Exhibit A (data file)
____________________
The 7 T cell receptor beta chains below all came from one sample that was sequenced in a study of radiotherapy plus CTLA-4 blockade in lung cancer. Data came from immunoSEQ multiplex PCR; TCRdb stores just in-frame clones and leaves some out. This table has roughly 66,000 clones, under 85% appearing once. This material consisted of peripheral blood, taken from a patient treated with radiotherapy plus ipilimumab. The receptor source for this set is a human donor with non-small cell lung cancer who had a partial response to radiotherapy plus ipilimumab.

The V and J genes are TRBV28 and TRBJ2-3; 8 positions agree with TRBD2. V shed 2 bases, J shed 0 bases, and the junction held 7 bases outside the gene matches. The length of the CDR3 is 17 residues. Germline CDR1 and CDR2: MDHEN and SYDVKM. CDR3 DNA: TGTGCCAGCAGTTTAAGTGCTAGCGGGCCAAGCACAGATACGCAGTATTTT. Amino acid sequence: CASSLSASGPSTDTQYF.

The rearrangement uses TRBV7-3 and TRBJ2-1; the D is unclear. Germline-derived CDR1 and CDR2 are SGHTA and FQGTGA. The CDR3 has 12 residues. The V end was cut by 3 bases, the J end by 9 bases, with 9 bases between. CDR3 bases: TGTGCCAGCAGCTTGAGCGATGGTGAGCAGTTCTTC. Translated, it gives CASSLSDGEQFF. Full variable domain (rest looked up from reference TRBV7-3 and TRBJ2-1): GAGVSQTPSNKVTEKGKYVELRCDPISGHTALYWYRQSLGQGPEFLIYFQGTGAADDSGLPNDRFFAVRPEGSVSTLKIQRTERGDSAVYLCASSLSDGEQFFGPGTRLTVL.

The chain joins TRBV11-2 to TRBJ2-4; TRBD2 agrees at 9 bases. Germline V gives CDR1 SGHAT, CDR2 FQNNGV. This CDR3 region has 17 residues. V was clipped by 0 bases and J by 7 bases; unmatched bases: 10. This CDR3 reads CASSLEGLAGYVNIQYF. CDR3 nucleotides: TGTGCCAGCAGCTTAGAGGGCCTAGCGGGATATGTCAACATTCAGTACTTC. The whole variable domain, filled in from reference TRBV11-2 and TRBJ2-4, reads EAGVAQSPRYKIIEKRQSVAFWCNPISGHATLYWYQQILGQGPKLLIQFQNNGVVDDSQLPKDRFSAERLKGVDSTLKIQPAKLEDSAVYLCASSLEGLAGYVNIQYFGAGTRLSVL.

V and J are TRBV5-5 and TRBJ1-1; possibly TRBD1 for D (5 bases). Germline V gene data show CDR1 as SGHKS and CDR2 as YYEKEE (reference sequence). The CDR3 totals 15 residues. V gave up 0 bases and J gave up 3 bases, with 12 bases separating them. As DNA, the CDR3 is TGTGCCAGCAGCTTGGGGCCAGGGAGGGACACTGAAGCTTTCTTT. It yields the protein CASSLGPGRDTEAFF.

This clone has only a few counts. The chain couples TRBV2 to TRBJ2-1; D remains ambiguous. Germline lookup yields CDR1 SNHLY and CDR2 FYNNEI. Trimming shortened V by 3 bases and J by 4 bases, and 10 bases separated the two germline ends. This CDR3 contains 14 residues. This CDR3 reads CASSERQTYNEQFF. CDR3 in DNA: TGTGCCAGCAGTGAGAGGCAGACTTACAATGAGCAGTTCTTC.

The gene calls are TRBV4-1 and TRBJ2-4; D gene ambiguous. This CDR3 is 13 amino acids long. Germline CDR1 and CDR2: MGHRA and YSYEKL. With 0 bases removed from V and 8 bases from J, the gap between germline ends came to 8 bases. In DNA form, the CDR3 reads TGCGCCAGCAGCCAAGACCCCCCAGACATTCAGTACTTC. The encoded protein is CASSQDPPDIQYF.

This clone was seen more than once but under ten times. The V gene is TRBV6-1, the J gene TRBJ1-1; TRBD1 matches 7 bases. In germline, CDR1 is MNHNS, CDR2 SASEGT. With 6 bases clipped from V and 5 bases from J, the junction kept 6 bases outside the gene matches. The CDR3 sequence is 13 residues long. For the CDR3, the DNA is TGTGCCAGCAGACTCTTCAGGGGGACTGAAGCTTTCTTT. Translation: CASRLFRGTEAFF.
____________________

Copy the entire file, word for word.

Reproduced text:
The 7 T cell receptor beta chains below all came from one sample that was sequenced in a study of radiotherapy plus CTLA-4 blockade in lung cancer. Data came from immunoSEQ multiplex PCR; TCRdb stores just in-frame clones and leaves some out. This table has roughly 66,000 clones, under 85% appearing once. This material consisted of peripheral blood, taken from a patient treated with radiotherapy plus ipilimumab. The receptor source for this set is a human donor with non-small cell lung cancer who had a partial response to radiotherapy plus ipilimumab.

The V and J genes are TRBV28 and TRBJ2-3; 8 positions agree with TRBD2. V shed 2 bases, J shed 0 bases, and the junction held 7 bases outside the gene matches. The length of the CDR3 is 17 residues. Germline CDR1 and CDR2: MDHEN and SYDVKM. CDR3 DNA: TGTGCCAGCAGTTTAAGTGCTAGCGGGCCAAGCACAGATACGCAGTATTTT. Amino acid sequence: CASSLSASGPSTDTQYF.

The rearrangement uses TRBV7-3 and TRBJ2-1; the D is unclear. Germline-derived CDR1 and CDR2 are SGHTA and FQGTGA. The CDR3 has 12 residues. The V end was cut by 3 bases, the J end by 9 bases, with 9 bases between. CDR3 bases: TGTGCCAGCAGCTTGAGCGATGGTGAGCAGTTCTTC. Translated, it gives CASSLSDGEQFF. Full variable domain (rest looked up from reference TRBV7-3 and TRBJ2-1): GAGVSQTPSNKVTEKGKYVELRCDPISGHTALYWYRQSLGQGPEFLIYFQGTGAADDSGLPNDRFFAVRPEGSVSTLKIQRTERGDSAVYLCASSLSDGEQFFGPGTRLTVL.

The chain joins TRBV11-2 to TRBJ2-4; TRBD2 agrees at 9 bases. Germline V gives CDR1 SGHAT, CDR2 FQNNGV. This CDR3 region has 17 residues. V was clipped by 0 bases and J by 7 bases; unmatched bases: 10. This CDR3 reads CASSLEGLAGYVNIQYF. CDR3 nucleotides: TGTGCCAGCAGCTTAGAGGGCCTAGCGGGATATGTCAACATTCAGTACTTC. The whole variable domain, filled in from reference TRBV11-2 and TRBJ2-4, reads EAGVAQSPRYKIIEKRQSVAFWCNPISGHATLYWYQQILGQGPKLLIQFQNNGVVDDSQLPKDRFSAERLKGVDSTLKIQPAKLEDSAVYLCASSLEGLAGYVNIQYFGAGTRLSVL.

V and J are TRBV5-5 and TRBJ1-1; possibly TRBD1 for D (5 bases). Germline V gene data show CDR1 as SGHKS and CDR2 as YYEKEE (reference sequence). The CDR3 totals 15 residues. V gave up 0 bases and J gave up 3 bases, with 12 bases separating them. As DNA, the CDR3 is TGTGCCAGCAGCTTGGGGCCAGGGAGGGACACTGAAGCTTTCTTT. It yields the protein CASSLGPGRDTEAFF.

This clone has only a few counts. The chain couples TRBV2 to TRBJ2-1; D remains ambiguous. Germline lookup yields CDR1 SNHLY and CDR2 FYNNEI. Trimming shortened V by 3 bases and J by 4 bases, and 10 bases separated the two germline ends. This CDR3 contains 14 residues. This CDR3 reads CASSERQTYNEQFF. CDR3 in DNA: TGTGCCAGCAGTGAGAGGCAGACTTACAATGAGCAGTTCTTC.

The gene calls are TRBV4-1 and TRBJ2-4; D gene ambiguous. This CDR3 is 13 amino acids long. Germline CDR1 and CDR2: MGHRA and YSYEKL. With 0 bases removed from V and 8 bases from J, the gap between germline ends came to 8 bases. In DNA form, the CDR3 reads TGCGCCAGCAGCCAAGACCCCCCAGACATTCAGTACTTC. The encoded protein is CASSQDPPDIQYF.

This clone was seen more than once but under ten times. The V gene is TRBV6-1, the J gene TRBJ1-1; TRBD1 matches 7 bases. In germline, CDR1 is MNHNS, CDR2 SASEGT. With 6 bases clipped from V and 5 bases from J, the junction kept 6 bases outside the gene matches. The CDR3 sequence is 13 residues long. For the CDR3, the DNA is TGTGCCAGCAGACTCTTCAGGGGGACTGAAGCTTTCTTT. Translation: CASRLFRGTEAFF.